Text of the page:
Ever caught yourself spending more than 10 minutes doing nothing in particular, just wondering what you should have for lunch or dinner? Well the default meal is a way to solve this problem yourself, so you end up rarely wasting time on the same issue again.
The idea behind the default meal came from realizing that I defaulted back to the same 2 or 3 meals after long consideration several times every month. Of course the next step was to find the optimal 2-3 meals, so there was always a perfect and obvious option to choose from.
An Optimal Default Meal Should Be:
- Quick and easy to make(includes easily accessible ingredients).
- Flexible (As in seasoning or even main ingredients can be changed for different and equally delicious flavors.)
- (Optional?) Be Healthy
How It Saves More Time Than You Think:
Unless you’re arranging a dinner party, or you’re preparing a treat for yourself or trying a new dish in preparation, you should never specifically think about what to have for dinner for more than 5 minutes. Or enter a grocery store without knowing perfectly well what you’re going to get. This way you can easily save 20-30 minutes of indecision about dinner per week, and if you’re anything like me, up to 1-2 hour of aimless grocery store wobbling.
Then there’s the time you save in the making of the food. Now this depends on a few factors. If you usually order takeout to your place, and you use the time while waiting for takeout effectively and not just sitting around rendering the time saved redundant, then there is little doubt that you spend some more time. But if you usually cook your own meals anyway, then having a small selection of dishes that you can whip up in a few minutes is usually a pretty significant time-saver. When I try to make new dishes I have never done before I will use anywhere between 10-30 minutes extra on dinner, and 3-7 minutes extra on lunch. Both from the insecurity and recipe checking, as well as them often not being as quick as the easier alternative.
Next there’s the money aspect. You save however much money would have been spent on takeout food vs how much you spent on the meal you made. Saving money you used your time to make could be interpreted as saving time in the long run.
Then there’s the fitness aspect. If you eat healthy compared to an unideal alternative, you could be saving some workout time, if you’re trying to lose weight or getting more out of your workout if you’re trying to bulk up.
I talk a lot about trying new things, and I believe that should also be the case for food. But when the choice is between ordering takeout and making something quick and easy, it’s a lot better to have a default option that is walk in the park to make.
Some Extra Time Saving Cooking Tricks:
- Flatten chicken breasts/other meat or divide in half lengthwise. Will cook through in half the time or less. Flattening can be done while in the pack and doesn’t make any dishes to clean.)
- Use noodles or couscous instead of pasta/rice/potatoes. (Could use quick rice, or preboiled potatoes but I’m not a big fan myself.)
- Always start with what takes longest to cook, then you have time to prepare the other ingredients while it’s already cooking. So always cut the meat first if you’re cutting meat for cooking and also fresh vegetables for salad. ( If you only have one knife and cutting board you would have to wash them, but it would still be quicker. Remember to stir as to not burn.)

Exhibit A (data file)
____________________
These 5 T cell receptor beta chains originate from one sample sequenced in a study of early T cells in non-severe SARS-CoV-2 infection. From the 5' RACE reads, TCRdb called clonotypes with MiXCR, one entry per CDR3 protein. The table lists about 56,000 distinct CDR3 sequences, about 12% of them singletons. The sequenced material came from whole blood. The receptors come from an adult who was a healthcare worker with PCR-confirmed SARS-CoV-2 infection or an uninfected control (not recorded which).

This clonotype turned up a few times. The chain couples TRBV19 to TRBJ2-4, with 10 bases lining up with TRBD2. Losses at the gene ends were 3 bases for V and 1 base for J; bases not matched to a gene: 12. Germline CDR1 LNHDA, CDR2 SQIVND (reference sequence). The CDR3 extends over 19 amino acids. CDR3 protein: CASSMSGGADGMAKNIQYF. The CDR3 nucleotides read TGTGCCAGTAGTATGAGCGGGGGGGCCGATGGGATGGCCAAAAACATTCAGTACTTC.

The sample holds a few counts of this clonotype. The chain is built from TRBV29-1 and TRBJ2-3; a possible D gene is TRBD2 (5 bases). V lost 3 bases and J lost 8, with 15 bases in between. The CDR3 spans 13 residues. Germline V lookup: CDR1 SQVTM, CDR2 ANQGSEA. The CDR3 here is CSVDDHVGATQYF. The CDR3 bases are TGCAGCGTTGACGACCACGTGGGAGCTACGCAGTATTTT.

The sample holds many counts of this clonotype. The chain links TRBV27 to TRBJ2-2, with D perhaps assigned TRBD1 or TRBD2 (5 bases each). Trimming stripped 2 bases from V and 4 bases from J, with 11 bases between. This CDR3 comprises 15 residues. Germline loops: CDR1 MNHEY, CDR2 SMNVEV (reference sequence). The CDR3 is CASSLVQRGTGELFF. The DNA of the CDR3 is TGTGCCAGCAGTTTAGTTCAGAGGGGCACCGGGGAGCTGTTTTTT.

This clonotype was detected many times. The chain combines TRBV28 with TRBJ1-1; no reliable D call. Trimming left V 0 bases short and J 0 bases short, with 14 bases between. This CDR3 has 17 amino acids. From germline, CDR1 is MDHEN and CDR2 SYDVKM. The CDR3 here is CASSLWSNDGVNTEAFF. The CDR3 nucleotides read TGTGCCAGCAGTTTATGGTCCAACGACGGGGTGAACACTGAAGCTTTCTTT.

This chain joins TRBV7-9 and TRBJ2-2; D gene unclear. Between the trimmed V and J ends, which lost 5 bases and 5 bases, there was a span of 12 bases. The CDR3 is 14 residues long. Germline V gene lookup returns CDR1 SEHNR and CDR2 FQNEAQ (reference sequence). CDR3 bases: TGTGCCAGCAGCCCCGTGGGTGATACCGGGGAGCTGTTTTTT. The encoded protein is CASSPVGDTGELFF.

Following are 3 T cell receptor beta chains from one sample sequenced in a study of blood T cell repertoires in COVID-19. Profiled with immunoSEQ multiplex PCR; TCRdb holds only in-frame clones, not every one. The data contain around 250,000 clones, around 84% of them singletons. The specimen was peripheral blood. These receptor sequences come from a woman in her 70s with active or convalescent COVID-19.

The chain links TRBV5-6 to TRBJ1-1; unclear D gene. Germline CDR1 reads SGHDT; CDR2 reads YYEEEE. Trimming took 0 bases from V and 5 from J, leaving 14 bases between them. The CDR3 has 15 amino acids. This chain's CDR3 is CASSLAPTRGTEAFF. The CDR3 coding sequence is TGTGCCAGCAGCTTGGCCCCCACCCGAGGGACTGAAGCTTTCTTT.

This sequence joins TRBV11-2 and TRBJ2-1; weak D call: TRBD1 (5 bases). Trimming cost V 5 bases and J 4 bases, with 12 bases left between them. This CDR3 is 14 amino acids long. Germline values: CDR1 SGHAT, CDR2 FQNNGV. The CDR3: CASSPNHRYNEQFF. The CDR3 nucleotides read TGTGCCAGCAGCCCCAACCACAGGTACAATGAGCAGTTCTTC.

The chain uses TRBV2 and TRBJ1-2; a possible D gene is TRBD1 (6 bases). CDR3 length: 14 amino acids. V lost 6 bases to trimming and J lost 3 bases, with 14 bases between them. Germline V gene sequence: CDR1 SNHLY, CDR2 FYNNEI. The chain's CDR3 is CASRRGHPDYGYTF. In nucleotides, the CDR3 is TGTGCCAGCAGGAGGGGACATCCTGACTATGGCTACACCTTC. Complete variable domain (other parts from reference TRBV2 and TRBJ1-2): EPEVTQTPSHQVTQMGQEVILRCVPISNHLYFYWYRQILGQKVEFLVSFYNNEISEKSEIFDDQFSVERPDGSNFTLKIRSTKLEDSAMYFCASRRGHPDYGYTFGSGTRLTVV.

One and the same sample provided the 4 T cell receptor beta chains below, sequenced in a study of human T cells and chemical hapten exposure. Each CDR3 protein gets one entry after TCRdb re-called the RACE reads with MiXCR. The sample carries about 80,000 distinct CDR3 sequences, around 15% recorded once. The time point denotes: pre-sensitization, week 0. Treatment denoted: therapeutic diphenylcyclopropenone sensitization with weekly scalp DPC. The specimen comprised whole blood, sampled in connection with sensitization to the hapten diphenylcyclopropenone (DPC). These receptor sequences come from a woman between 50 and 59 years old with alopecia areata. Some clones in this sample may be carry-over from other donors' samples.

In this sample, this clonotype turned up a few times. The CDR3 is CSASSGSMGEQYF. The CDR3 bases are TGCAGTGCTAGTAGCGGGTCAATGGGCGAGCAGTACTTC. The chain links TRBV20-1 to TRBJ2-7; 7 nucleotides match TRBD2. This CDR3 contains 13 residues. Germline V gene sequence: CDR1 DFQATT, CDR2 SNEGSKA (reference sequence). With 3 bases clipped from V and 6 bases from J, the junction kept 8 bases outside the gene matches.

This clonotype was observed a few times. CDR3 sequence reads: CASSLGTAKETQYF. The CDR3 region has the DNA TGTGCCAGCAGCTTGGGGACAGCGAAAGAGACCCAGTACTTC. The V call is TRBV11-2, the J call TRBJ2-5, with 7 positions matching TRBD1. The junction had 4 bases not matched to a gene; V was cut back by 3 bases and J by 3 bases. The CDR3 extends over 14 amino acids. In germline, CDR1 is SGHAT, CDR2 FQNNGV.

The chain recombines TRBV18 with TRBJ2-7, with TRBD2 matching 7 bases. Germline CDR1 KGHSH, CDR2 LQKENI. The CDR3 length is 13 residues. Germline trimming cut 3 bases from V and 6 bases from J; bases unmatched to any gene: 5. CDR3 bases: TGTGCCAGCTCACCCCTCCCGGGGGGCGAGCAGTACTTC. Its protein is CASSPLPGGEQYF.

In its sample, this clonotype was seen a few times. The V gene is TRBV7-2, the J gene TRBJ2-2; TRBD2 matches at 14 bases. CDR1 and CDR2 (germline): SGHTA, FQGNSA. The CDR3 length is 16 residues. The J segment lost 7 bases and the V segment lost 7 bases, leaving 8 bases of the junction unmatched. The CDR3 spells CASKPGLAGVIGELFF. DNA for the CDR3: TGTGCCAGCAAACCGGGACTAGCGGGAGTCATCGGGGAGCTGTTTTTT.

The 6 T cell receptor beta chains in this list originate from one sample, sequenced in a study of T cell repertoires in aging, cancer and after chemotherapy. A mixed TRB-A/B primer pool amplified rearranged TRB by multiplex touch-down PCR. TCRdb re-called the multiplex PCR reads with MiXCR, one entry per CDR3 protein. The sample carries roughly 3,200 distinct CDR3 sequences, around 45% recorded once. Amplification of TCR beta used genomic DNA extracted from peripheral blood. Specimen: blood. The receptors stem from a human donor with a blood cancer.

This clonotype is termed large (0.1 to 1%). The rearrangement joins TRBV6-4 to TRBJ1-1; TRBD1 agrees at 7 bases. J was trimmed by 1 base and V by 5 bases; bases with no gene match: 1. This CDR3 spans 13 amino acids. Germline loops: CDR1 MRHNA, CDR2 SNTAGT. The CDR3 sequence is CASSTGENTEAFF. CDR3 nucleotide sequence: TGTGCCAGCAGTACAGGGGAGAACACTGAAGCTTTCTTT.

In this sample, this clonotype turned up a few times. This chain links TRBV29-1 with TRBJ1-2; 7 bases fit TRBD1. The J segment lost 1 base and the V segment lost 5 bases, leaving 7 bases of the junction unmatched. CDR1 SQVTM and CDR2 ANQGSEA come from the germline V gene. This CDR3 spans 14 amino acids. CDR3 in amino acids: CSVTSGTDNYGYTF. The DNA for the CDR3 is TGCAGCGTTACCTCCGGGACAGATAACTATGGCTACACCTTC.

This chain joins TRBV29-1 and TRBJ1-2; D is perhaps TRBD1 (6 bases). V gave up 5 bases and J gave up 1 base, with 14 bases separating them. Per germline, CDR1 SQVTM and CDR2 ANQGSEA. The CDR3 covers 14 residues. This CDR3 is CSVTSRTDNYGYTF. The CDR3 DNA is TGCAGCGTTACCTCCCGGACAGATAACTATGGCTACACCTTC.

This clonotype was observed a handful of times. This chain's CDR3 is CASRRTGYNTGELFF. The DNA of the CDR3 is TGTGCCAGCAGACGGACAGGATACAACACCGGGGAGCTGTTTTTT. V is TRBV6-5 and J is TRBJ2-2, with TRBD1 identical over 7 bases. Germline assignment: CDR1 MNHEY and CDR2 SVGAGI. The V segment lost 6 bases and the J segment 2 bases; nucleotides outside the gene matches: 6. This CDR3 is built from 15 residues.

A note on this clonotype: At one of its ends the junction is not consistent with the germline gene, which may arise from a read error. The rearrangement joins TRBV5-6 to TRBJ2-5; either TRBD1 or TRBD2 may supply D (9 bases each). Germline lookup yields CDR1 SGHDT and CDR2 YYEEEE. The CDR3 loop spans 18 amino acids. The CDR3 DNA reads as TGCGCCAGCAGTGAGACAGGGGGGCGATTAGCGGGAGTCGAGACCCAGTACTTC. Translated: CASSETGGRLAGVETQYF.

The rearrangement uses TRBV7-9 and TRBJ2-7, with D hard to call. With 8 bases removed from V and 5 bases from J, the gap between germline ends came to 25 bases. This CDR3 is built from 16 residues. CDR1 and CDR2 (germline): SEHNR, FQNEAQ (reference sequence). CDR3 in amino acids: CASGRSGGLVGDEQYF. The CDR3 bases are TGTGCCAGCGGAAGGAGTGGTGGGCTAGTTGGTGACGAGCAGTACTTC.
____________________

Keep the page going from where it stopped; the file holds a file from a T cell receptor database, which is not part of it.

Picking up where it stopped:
- Improve your knife skills.
My Current Default Dinners:
Stir fried chicken breast or pork, sometimes beef with a simple salad. The trick to making this an actually delicious dish is the garnish for the salad, and the seasoning for the meat. I vary between simple flavors like: soy sauce and heavy heavy garlic, soy sauce garlic and ginger, chili, cumin and garlic, honey and soy sauce for the meat. For the salad, lemon juice or balsamic vinegar, with salt and pepper and olive oil to taste. You can also drop the lemon juice and add some fruit to the salad. Like apples, or tangerines. Use different seasonal vegetables and lettuces for the salad. You can also add things like couscous, croutons, feta cheese or turn it into a pasta salad for variety.
Wholewheat(optional) simple pasta bolognese. With minced meat and canned tomatoes there is minimal chopping/cutting. If you have a hand mixer with a mini food processor attachment, you can blaze some onion and garlic, and carrots if you have, to add some extra flavor. Or you can grate, chop the vegetables and add to taste.
Super simple stir fry, with wholewheat noodles. Sometimes I cheat and use a frozen wok mix, of course defrosted first for shorter cook time, but it just isn’t the same. If you use broccoli or cauliflower, make sure to split them into really small pieces, otherwise they get done really unevenly. Suggested vegetables: bean sprouts, bamboo shoot, water chestnuts, broccoli, onion and cucumber. Make some easy wok sauce with oyster sauce, soy sauce and honey. Or a spicy tomato sauce by adding either tomato paste, water and chiliflakes, or some canned crushed tomatoes and chiliflakes/chili spice. For the latter option could add some corn starch mixed in a tablespoon of water for thickness.
My Current Default Lunches
Plain yogurt with seasonal fruits, and ryvita with cheese or ham. Pretty straight forward.
Oatmeal with banana/apple I like to add the fruits fresh after the oatmeal is done, but some like to add it along with the oatmeal.
Super simple stir fried meat + salad(smaller serving) same stuff.
When you get really sick of your choices, you could always switch to a couple of others. If you need some ideas check out: Recipe Roulette
If anyone wants pictures and more comprehensive recipes, ask and I will oblige.
Do you know of any other seemingly small but surprisingly effective time savers?
Picture by Andrew Dyson